Healthy death readiness: development of a measurement instrument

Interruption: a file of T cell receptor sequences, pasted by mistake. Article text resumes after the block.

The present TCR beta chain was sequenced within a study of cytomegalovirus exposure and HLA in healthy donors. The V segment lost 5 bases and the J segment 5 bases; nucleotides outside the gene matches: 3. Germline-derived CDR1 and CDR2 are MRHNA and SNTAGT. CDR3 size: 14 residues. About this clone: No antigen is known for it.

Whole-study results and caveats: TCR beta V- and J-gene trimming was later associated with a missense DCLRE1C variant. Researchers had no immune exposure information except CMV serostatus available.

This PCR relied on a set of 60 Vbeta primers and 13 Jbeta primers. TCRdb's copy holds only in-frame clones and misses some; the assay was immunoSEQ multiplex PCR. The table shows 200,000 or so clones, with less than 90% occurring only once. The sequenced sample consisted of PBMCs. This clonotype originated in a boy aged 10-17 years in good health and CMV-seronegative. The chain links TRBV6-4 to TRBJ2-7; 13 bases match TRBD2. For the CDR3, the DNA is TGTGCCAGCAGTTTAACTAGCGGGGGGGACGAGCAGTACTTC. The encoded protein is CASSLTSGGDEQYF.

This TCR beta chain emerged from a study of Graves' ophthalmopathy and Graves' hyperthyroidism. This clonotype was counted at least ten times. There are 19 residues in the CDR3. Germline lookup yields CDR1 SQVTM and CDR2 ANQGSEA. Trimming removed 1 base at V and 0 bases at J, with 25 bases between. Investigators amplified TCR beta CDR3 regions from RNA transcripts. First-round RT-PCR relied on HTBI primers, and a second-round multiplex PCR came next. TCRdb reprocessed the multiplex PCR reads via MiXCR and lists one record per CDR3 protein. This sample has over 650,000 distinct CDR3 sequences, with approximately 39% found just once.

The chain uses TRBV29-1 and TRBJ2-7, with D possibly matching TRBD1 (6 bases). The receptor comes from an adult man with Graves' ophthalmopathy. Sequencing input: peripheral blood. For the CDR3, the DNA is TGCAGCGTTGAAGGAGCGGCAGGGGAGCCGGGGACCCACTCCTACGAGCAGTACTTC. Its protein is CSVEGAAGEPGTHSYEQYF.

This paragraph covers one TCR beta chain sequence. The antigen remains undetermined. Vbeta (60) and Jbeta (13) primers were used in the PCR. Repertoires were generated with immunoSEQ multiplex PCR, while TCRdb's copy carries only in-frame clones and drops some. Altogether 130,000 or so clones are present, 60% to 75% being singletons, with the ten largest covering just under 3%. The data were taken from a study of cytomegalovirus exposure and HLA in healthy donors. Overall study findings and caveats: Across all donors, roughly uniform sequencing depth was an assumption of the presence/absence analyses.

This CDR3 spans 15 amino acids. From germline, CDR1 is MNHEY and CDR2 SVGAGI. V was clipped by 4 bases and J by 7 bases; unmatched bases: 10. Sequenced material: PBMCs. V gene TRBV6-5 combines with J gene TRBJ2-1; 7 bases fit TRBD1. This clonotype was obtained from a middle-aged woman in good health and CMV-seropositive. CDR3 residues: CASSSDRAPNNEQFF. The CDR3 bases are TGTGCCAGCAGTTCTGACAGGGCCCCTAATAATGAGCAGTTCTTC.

The purpose of this study was to establish whether or not readiness for death, as an indicator of healthy dying, is a measurable concept. A theory of healthy death readiness was derived from the Rogerian Paradigm. The theory related healthy human individual field pattern with healthy death readiness. An instrument, the McCanse Readiness for Death Instrument (MRDI) was constructed which was intended to holistically measure physiological, psychological, sociological, and spiritual indicators of healthy field pattern as death was developmentally approached. A pilot study was conducted with a sample of nine volunteer patients drawn from a small suburban outpatient hospice. The MRDI was concurrently administered to dying individuals, their primary care givers, and their primary hospice nurses. Correlations between dying individuals' scores and their primary care giver estimates of patient death readiness, and between patient and primary hospice nurse were very encouraging. A Cronbach's alpha was used to test for internal consistency and was.591. The MRDI was then administered to a sample of 31 terminally ill individuals, their care givers and primary nurses, drawn from larger, urban, hospice populations in three geographic areas of the United States. The MRDI was also administered to a contrast group of 39 cardiac impaired individuals who were not terminally ill. Validity analysis included a Pearson's product moment coefficient relating dying individuals' scores with those estimated by primary care givers (.353, p =.026), and primary hospice nurses (.525, p =.002), and a t -test for difference between terminally ill individuals' mean scores and cardiac impaired individuals' mean scores (f = 2.76, p =.003). A t -test was also done to test for differences between dying individuals' original scores and their retest scores (1.19, p =.769). As a promising measure of healthy death readiness, the MRDI has implications for the promotion of effective, compassionate, and individualized nursing care of the terminally ill. A death readiness instrument could also be used to evaluate ways in which care settings for dying individuals should be structured. A measure of healthy death readiness could provide both ethical and legal justification for the controversial passive euthanasia component of hospice care.